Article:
The bulk of the new EU Prospectus Regulation 2017/1129 (the Regulation) took effect on 21 July 2019. The key aims of the Regulation are to modernise the EU prospectus regime to facilitate the raising of capital by businesses and to ensure the alignment of format, content and process across member states.
Implementation of the Regulation
Although the Regulation came into force in July 2017, only a limited number of provisions applied from that date (see The new EU Prospectus Regulation: immediate benefits for equity issuers).
Subject to grandfathering provisions for Prospectus Directive-compliant prospectuses approved before 21 July 2019, the Regulation has now replaced the Prospectus Directive. Any issuer seeking approval of a prospectus on or after 21 July 2019 must do so under the Regulation.
The Regulation has direct effect in the UK (and all other member states). Where necessary, UK domestic legislation has been updated to ensure consistency with the Regulation. The FCA has also updated its Handbook.
Much of the detail required by the Regulation is set out in two Commission Delegated Regulations on regulatory technical standards (EU) 2019/979 and the format, content, scrutiny and approval of prospectuses (EU) 2019/980.
The Regulation does not change the triggers for the requirement to publish a prospectus, namely:
- an offer of transferable securities to the public; or
- an admission of transferable securities to trading on a regulated market.
Key changes from 21 July 2019
Compared with the Prospectus Directive, the changes introduced by the Regulation are evolutionary rather than revolutionary. Key changes include the following:
The prospectus summary
New content requirements aim to make the prospectus summary more useful to investors. The maximum permitted length of a summary has reduced to seven sides of A4, meaning that issuers must keep them concise. The number of risk factors permitted in the summary is limited to 15. A summary must include four sections: the introduction, key information on the issuer, key information on the securities and key information on the offer/admission. Although there are prescribed contents for each, issuers now have more discretion over the information that they include.
There is a more prescriptive regime for risk factors. Risk factors are limited to those that are specific to the issuer or the securities or both, and are material for taking an informed investment decision. Risk factors must be presented in a limited number of categories with the most material risk factor in each section being presented first. Materiality is assessed on the probability of a risk occurring and the expected extent of its negative impact.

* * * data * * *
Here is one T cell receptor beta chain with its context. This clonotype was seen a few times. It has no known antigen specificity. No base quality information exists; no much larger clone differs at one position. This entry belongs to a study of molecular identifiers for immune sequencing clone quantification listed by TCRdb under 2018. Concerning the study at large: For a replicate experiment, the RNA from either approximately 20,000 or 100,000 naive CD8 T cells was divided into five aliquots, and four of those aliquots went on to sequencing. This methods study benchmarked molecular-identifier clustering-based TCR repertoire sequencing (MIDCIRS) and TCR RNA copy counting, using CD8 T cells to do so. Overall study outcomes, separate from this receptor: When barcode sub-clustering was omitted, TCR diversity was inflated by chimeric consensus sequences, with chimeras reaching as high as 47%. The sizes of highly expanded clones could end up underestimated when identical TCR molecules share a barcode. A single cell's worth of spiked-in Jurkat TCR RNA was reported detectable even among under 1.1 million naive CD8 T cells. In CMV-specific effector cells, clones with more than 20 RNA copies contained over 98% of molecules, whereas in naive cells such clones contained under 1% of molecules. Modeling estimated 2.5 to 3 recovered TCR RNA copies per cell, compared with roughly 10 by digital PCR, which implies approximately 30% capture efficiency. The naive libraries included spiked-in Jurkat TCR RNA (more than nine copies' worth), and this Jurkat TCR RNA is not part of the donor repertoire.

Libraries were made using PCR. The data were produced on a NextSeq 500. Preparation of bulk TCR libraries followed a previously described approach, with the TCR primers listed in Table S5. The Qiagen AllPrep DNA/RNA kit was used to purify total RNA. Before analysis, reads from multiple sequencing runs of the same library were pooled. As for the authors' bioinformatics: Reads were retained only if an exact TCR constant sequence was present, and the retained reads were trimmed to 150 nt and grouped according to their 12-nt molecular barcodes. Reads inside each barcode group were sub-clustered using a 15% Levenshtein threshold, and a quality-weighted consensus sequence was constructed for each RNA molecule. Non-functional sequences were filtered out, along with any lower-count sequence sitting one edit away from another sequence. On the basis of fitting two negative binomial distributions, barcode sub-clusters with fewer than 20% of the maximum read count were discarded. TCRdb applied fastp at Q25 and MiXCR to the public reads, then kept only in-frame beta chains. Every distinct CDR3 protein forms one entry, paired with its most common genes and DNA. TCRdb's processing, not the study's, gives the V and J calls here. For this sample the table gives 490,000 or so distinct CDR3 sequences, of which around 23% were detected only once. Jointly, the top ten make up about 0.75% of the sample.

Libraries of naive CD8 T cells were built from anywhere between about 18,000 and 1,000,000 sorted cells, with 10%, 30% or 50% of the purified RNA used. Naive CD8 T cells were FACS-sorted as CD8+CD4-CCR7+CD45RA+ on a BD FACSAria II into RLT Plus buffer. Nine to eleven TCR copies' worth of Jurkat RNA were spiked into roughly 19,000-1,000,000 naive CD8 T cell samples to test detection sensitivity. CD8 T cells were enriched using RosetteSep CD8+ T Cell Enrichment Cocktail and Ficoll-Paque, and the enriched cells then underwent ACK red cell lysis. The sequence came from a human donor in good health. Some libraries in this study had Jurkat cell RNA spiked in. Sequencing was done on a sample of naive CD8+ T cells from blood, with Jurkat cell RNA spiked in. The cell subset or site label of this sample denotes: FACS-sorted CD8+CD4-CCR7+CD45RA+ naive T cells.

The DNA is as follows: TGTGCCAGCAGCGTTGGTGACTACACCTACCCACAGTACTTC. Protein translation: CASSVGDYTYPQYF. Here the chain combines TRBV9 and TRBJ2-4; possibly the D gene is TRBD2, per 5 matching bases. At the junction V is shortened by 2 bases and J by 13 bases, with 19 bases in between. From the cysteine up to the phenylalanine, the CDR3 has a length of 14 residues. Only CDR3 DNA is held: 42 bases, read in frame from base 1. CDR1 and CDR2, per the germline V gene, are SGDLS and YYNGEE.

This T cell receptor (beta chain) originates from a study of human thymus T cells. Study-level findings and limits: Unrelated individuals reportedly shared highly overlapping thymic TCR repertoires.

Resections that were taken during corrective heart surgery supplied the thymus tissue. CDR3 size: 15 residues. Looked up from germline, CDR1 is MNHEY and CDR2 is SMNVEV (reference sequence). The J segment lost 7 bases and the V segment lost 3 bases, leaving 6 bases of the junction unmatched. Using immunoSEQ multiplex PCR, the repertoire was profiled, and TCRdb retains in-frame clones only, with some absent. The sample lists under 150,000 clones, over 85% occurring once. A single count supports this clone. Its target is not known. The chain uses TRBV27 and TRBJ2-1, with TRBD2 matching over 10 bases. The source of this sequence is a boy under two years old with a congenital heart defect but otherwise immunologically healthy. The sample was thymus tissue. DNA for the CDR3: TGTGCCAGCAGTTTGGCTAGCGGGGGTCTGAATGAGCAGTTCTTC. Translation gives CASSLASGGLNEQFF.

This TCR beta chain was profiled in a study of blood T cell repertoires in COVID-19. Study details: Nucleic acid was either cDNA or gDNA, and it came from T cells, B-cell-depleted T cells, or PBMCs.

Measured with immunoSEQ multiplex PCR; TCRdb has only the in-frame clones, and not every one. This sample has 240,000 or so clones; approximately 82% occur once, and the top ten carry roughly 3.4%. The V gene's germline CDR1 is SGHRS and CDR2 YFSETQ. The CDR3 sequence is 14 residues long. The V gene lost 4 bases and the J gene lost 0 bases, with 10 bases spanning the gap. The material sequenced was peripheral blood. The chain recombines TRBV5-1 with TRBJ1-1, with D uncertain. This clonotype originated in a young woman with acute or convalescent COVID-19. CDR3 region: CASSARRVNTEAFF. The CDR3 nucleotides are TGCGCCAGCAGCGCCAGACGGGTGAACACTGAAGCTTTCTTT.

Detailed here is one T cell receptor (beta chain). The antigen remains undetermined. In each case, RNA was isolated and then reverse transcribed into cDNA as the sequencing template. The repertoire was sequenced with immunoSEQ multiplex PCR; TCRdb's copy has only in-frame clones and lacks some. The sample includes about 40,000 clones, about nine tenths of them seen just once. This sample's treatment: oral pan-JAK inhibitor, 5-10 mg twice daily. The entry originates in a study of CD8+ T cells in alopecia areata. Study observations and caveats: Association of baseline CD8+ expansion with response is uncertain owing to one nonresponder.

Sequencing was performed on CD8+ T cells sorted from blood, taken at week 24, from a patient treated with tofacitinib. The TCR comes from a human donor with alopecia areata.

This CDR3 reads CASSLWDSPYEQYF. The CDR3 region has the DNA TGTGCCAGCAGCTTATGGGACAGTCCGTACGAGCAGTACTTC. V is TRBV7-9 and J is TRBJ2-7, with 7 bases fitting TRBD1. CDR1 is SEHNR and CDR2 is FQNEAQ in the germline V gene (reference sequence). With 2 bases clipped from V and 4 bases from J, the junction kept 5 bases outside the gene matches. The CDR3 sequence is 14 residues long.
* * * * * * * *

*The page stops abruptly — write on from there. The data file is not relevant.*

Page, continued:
A simplified disclosure regime for secondary issues
This replaces the existing proportionate disclosure regime for rights issues. It is available to any issuer already admitted to trading for at least 18 months on an EU-regulated market or an SME growth market. An eligible issuer may use a simplified prospectus consisting of a summary, a specific registration document and a specific securities note containing reduced disclosure requirements. A simplified prospectus requires only one year of historical financial information, in addition to a working capital statement.
A growth prospectus
This is a simplified, proportionate disclosure regime. It is available to SMEs, mid-sized companies with securities traded on an SME growth market and other non-listed issuers that make small issues (not more than €20 million over a 12-month period) and meet certain other conditions.
Universal registration document
This gives frequent issuers with securities admitted to trading on a regulated market or multilateral trading facility (such as AIM) the ability to file an annual generic document containing the registration document element for future prospectuses. Filing a universal registration document will give an issuer "frequent issuer status", which may allow it to benefit from an accelerated prospectus approval process.
If the UK leaves the EU on 31 October 2019 in a "no-deal" scenario, the Regulation will form part of the UK's retained EU law. This means that it would continue to apply in the UK as in force at that date, subject to those changes necessary to correct any deficiencies in its operation resulting from the UK's withdrawal from the EU.
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